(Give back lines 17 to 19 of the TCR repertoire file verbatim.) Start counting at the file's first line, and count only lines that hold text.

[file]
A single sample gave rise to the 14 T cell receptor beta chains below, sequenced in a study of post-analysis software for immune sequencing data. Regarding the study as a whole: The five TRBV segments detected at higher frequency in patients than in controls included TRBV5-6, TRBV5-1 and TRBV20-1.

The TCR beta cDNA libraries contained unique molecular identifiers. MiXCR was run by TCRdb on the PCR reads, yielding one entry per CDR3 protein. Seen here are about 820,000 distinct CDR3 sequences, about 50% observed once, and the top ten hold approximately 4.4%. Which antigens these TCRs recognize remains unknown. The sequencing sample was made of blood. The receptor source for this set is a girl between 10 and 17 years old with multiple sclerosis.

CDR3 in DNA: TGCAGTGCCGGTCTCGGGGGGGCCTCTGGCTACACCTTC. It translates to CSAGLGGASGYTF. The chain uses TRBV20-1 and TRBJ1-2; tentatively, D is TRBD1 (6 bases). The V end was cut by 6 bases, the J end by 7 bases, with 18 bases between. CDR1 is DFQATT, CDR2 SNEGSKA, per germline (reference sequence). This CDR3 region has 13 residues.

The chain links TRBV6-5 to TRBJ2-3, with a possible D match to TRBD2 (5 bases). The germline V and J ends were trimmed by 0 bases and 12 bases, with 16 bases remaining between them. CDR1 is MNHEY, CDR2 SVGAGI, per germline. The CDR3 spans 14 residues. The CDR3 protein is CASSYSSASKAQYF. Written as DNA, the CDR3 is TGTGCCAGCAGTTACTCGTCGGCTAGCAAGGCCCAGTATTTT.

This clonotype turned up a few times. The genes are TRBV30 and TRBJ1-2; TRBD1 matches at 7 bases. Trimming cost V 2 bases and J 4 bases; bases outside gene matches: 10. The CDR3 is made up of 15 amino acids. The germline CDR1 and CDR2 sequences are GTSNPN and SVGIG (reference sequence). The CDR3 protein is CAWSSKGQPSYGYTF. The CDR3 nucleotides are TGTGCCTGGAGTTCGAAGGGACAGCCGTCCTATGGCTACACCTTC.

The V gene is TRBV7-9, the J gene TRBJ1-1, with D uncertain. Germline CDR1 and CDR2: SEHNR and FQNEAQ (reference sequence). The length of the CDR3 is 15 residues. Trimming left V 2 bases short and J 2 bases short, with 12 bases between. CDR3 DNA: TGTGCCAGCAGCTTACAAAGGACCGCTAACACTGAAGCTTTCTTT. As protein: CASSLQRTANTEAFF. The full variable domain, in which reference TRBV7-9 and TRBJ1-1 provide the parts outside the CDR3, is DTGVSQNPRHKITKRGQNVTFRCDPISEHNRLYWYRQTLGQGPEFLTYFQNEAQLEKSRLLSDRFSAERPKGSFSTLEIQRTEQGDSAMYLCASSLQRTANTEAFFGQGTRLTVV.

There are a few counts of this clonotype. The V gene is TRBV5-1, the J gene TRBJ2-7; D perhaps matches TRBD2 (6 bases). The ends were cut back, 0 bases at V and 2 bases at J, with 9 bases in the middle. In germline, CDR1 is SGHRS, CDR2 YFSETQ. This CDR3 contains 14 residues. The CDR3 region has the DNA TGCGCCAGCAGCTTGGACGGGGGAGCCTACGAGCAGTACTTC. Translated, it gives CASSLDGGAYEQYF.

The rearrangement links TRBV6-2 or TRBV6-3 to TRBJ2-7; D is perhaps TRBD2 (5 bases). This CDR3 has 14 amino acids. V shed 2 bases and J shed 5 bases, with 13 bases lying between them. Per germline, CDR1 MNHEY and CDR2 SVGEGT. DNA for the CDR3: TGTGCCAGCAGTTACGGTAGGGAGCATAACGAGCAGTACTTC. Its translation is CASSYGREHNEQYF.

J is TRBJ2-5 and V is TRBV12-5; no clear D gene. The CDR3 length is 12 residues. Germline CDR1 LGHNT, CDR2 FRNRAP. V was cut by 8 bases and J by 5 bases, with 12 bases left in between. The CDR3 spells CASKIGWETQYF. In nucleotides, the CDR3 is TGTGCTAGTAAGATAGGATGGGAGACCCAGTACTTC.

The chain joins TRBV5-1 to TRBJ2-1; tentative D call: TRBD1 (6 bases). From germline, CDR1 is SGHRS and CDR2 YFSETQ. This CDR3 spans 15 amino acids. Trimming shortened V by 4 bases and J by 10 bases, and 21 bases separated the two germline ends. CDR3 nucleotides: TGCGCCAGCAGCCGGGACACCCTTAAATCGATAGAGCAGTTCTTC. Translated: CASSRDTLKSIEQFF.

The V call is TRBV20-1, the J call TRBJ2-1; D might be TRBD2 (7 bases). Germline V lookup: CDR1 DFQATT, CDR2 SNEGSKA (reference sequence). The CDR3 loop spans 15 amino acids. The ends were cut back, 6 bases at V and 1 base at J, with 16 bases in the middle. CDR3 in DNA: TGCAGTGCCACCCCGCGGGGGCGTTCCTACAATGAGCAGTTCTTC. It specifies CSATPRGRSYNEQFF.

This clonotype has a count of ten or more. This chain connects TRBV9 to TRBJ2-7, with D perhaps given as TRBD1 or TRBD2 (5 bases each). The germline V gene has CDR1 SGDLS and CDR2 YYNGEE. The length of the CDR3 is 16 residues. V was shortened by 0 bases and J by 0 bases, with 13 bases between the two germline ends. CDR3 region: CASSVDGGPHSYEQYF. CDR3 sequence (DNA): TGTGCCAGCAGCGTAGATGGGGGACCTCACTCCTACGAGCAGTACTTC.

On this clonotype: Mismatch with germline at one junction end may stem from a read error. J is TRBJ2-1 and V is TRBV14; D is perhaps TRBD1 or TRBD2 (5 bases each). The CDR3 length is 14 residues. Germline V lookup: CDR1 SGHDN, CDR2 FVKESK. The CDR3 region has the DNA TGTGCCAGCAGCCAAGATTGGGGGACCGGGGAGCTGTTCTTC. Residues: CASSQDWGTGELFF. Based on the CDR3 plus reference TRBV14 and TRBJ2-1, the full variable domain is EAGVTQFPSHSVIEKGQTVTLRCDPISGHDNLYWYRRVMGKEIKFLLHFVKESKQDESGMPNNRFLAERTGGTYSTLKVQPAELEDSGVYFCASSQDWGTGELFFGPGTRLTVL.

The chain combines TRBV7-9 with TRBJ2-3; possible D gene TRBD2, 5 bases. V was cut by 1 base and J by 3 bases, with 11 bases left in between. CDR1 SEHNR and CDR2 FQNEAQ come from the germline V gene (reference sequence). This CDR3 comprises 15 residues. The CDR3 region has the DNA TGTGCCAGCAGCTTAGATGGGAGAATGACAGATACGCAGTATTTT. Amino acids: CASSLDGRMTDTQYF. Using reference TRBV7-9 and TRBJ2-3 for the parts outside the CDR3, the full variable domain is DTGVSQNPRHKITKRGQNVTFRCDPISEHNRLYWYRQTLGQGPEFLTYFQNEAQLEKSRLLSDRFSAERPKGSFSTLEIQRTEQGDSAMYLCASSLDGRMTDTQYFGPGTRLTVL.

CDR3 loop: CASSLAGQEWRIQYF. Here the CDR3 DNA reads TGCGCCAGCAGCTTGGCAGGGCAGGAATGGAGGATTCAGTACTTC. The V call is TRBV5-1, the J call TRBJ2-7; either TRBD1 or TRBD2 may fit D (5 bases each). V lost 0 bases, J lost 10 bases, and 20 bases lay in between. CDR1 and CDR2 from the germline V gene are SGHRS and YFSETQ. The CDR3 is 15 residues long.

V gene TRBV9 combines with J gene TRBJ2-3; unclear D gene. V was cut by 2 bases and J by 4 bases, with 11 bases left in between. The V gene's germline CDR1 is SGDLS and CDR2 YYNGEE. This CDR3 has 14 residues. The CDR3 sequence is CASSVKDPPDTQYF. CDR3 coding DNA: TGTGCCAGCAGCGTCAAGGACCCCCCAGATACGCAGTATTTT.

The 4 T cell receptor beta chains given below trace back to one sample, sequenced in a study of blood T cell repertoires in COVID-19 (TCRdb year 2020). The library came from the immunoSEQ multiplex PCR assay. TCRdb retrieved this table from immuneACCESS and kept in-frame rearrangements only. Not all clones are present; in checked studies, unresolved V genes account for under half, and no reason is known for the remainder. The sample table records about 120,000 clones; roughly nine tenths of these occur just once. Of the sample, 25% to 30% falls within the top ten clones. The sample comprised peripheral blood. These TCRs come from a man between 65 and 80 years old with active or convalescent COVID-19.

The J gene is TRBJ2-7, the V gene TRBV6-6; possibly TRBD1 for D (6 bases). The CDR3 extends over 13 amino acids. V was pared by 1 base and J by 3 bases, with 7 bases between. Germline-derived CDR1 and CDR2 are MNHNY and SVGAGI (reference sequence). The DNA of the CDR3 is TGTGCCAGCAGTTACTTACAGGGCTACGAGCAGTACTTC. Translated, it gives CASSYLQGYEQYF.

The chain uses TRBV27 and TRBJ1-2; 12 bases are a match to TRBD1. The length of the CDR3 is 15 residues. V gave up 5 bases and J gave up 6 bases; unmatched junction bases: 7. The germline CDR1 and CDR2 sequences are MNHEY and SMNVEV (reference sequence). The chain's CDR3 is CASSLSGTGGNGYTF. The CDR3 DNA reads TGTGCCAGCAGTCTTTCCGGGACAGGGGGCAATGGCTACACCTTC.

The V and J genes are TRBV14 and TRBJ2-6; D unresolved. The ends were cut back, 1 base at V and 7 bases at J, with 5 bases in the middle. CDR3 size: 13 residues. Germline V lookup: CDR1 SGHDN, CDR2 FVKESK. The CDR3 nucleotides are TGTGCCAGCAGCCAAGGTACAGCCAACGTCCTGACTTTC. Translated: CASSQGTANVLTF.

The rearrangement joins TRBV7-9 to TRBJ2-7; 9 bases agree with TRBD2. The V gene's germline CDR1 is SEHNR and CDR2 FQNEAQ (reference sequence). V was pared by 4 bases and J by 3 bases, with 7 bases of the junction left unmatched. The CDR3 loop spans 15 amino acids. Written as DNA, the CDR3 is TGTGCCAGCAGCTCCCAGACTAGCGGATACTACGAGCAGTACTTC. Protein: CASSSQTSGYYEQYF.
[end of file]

The 4 T cell receptor beta chains given below trace back to one sample, sequenced in a study of blood T cell repertoires in COVID-19 (TCRdb year 2020). The library came from the immunoSEQ multiplex PCR assay. TCRdb retrieved this table from immuneACCESS and kept in-frame rearrangements only. Not all clones are present; in checked studies, unresolved V genes account for under half, and no reason is known for the remainder. The sample table records about 120,000 clones; roughly nine tenths of these occur just once. Of the sample, 25% to 30% falls within the top ten clones. The sample comprised peripheral blood. These TCRs come from a man between 65 and 80 years old with active or convalescent COVID-19.

The J gene is TRBJ2-7, the V gene TRBV6-6; possibly TRBD1 for D (6 bases). The CDR3 extends over 13 amino acids. V was pared by 1 base and J by 3 bases, with 7 bases between. Germline-derived CDR1 and CDR2 are MNHNY and SVGAGI (reference sequence). The DNA of the CDR3 is TGTGCCAGCAGTTACTTACAGGGCTACGAGCAGTACTTC. Translated, it gives CASSYLQGYEQYF.

The chain uses TRBV27 and TRBJ1-2; 12 bases are a match to TRBD1. The length of the CDR3 is 15 residues. V gave up 5 bases and J gave up 6 bases; unmatched junction bases: 7. The germline CDR1 and CDR2 sequences are MNHEY and SMNVEV (reference sequence). The chain's CDR3 is CASSLSGTGGNGYTF. The CDR3 DNA reads TGTGCCAGCAGTCTTTCCGGGACAGGGGGCAATGGCTACACCTTC.